Paul C. Lauterbur received the Dr A.H. Heineken Prize for Medicine 1988 for his invention of MRI (magnetic resonance imaging), a groundbreaking medical technology allowing precise and comprehensive imaging of the human body.
In 1945 Bloch and Purcell discovered the phenomenon of nuclear magnetic resonance: the ability of atomic nuclei to resonate at a particular frequency when they are subjected to a magnetic field. This is the basis of MRI. Various methods of image reconstruction have been invented and many researchers have contributed to the development of the techniques and its applications. Lauterbur's invention was basic to all subsequent developments. During the years after 1973, rapid development took place. The medical applications could only really take off after very large magnets became available in which a patient could be situated. For sensitivity reasons the magnetic field must be high; most useful 'whole-body magnets' are made of superconducting material kept at a temperature of 269 degrees Celsius below zero. Such magnets have only become routinely available in recent years and have caused an explosion in the spread of magnetic resonance imaging equipment for medical purposes.
The importance of magnetic resonance imaging for medical applications is not just a result of the ability to see the distribution of water in tissue. In his 1973 article Dr Lauterbur already envisioned such important applications as discriminating tumours from normal tissue. Not only did he envision the medical applications, he also devoted his further career to the development of the method. At Stony Brook, and later as Director of the Biomedical Magnetic Resonance Laboratory of the University of Illinois at Urbana-Champaign, Dr Lauterbur has contributed substantially to the methods and applications of nuclear magnetic resonance imaging in medicine.
About the laureate
Paul C. Lauterbur was born on May 6, 1929 in Sidney, Ohio, USA. In 1951 he graduated from the Case Institute of Technology, Cleveland, Ohio, and, after working at the Mellon Institute, where he did the first NMR spectroscopy on 13-C and several other nuclei, he obtained his Ph.D. in Chemistry from the University of Pittsburgh in 1962. He then became Associate Professor of Chemistry at the State University of New York at Stony Brook, New York, where his research interests concerned the applications of nuclear magnetic resonance in chemistry, biochemistry and biophysics. During this period he developed the magnetic resonance imaging method, which he called 'zeugmatography' and studied its applications to medicine. This contribution has initiated further developments in the application of magnetic resonance imaging in medicine, which became very significant when so-called 'whole-body magnets' became available. In 1984 Dr Lauterbur became University Professor at Stony Brook. In 1985 he left Stony Brook to direct the Biomedical Magnetic Resonance Laboratory at the University of Illinois at Urbana-Champaign, Illinois, where he also became professor in the Department of Medical Information Science, College of Medicine, and in the Department of Chemistry. Later appointments include professorships at the Center for Advanced Study, of Biophysics, and of Bio-engineering, all at the University of Illinois at Urbana-Champaign.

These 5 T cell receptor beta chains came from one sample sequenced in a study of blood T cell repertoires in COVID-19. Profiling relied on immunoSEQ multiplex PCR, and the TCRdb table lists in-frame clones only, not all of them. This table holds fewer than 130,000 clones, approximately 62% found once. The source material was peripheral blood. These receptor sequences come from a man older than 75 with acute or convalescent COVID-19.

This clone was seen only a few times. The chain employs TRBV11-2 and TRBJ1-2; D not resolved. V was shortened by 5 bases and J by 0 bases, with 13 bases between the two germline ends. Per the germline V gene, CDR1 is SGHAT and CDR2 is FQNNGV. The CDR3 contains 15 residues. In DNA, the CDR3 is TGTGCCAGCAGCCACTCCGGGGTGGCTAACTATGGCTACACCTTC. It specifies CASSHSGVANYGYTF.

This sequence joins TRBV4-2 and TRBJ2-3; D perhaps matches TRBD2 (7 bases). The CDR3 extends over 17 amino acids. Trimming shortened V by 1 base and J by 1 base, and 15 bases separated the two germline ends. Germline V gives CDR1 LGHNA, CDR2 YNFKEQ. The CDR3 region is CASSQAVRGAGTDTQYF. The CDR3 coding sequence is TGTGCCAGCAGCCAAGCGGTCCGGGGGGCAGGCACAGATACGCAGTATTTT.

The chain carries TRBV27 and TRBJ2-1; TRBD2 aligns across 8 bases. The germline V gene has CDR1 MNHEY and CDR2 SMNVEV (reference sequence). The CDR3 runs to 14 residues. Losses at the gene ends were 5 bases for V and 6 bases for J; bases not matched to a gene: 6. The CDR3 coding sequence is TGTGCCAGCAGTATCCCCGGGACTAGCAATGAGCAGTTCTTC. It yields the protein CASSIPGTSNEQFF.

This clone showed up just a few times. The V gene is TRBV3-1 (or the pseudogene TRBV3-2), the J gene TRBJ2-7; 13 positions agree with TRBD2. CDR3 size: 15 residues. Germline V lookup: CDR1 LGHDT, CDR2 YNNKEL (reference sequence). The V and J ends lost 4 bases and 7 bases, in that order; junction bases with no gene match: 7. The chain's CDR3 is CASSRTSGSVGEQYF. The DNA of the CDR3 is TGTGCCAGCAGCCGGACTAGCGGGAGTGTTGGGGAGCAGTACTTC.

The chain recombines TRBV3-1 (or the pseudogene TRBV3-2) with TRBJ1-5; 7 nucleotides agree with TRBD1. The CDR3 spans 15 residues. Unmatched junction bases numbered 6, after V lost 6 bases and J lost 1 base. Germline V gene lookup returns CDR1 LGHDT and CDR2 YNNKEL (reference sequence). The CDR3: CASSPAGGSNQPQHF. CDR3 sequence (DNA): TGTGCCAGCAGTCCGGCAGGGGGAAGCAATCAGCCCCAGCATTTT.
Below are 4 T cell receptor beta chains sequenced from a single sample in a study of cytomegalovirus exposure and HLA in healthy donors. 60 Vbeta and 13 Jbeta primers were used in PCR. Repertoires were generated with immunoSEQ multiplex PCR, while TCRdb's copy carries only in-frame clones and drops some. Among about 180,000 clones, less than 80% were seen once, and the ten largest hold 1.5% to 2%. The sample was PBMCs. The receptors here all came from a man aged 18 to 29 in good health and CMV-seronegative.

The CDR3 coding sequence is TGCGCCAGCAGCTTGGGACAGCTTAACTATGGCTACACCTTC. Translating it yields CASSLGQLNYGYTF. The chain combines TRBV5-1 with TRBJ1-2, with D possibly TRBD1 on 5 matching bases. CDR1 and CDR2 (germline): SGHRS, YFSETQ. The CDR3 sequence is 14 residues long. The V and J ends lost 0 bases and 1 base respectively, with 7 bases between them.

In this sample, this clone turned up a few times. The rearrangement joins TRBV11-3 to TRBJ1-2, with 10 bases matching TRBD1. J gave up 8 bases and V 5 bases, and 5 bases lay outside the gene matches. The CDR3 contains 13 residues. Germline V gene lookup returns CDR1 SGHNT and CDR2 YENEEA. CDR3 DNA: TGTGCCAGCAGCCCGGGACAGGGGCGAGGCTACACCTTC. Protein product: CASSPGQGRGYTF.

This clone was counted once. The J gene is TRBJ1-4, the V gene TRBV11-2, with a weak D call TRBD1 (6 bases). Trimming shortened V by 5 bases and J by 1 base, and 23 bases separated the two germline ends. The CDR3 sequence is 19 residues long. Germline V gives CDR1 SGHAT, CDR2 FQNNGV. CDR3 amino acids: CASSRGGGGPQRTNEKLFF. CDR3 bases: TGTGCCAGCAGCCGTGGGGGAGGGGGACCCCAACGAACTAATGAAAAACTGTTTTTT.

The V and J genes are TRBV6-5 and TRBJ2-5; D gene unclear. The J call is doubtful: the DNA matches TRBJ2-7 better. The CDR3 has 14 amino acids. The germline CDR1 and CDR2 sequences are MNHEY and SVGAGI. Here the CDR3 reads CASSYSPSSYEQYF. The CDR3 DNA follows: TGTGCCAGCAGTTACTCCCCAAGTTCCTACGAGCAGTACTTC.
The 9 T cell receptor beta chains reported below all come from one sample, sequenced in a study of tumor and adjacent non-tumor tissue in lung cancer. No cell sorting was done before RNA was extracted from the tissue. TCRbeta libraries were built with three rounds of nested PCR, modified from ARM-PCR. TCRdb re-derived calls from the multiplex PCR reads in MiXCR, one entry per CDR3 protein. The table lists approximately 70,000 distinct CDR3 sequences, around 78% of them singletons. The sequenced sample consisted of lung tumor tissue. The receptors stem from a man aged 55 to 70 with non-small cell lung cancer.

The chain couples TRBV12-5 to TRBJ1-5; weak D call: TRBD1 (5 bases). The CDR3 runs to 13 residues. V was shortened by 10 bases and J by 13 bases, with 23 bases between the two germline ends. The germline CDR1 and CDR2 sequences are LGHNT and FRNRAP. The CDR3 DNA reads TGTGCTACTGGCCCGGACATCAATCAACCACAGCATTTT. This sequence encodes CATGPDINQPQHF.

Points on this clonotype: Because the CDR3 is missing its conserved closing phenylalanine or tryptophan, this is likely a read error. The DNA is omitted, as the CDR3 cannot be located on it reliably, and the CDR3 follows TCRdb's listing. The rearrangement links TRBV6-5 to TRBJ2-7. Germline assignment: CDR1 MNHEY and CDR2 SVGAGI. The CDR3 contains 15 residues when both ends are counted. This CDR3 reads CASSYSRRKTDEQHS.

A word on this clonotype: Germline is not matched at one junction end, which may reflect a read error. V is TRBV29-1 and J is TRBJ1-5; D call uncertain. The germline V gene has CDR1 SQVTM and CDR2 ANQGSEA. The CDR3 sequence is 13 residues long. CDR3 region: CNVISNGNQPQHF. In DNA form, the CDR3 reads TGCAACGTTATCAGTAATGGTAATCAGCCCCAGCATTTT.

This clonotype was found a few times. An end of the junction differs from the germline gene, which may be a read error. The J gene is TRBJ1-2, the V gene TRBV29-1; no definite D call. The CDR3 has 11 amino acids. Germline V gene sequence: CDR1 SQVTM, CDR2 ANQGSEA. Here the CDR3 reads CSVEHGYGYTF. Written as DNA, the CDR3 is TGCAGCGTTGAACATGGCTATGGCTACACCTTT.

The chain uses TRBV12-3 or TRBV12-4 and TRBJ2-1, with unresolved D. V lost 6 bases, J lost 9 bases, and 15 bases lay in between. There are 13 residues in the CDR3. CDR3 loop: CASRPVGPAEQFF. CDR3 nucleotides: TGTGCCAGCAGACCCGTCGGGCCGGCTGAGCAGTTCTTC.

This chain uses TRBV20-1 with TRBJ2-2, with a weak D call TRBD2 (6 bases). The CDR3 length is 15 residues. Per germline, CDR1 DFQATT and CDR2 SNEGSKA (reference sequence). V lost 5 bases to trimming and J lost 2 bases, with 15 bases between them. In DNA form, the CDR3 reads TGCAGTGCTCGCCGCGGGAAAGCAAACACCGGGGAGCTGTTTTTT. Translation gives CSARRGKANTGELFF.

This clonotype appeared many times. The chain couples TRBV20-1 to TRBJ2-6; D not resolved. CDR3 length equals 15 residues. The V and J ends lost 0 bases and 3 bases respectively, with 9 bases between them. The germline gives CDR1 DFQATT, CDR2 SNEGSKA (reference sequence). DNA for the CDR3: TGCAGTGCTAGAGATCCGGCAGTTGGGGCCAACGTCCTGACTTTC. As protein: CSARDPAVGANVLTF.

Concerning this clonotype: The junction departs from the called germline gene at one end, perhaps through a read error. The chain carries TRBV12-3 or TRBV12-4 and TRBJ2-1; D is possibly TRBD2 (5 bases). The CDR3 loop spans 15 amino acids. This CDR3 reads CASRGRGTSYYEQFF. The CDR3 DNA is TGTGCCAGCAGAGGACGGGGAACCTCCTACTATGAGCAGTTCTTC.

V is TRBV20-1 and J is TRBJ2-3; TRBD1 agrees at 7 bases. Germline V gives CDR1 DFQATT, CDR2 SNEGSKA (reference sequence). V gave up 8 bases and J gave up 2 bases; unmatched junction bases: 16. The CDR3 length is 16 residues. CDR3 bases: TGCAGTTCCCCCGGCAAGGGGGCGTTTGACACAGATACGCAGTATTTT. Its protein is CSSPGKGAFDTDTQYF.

Dr Lauterbur has received nine honorary doctorate degrees: including from the University of Liege (1984), from the Carnegie Mellon University in 1987, and from the Nicolaus Copernicus Medical Academy, Cracow, Poland, in 1988. He is a member of the National Academy of Sciences (USA) and has received numerous awards and prizes, both national and international, among which are the Albert Lasker Clinical Research Award (1984), the Harvey Prize in Science and Technology, Technion, Israel (1986). The Roentgen Medal (1987), The National Medal of Science (1987), and the Fiuggi International Prize (1987). In 2003 he won the Nobel Prize in Physiology or Medicine together with Peter Mansfield.
Lauterbur passed away in 2007.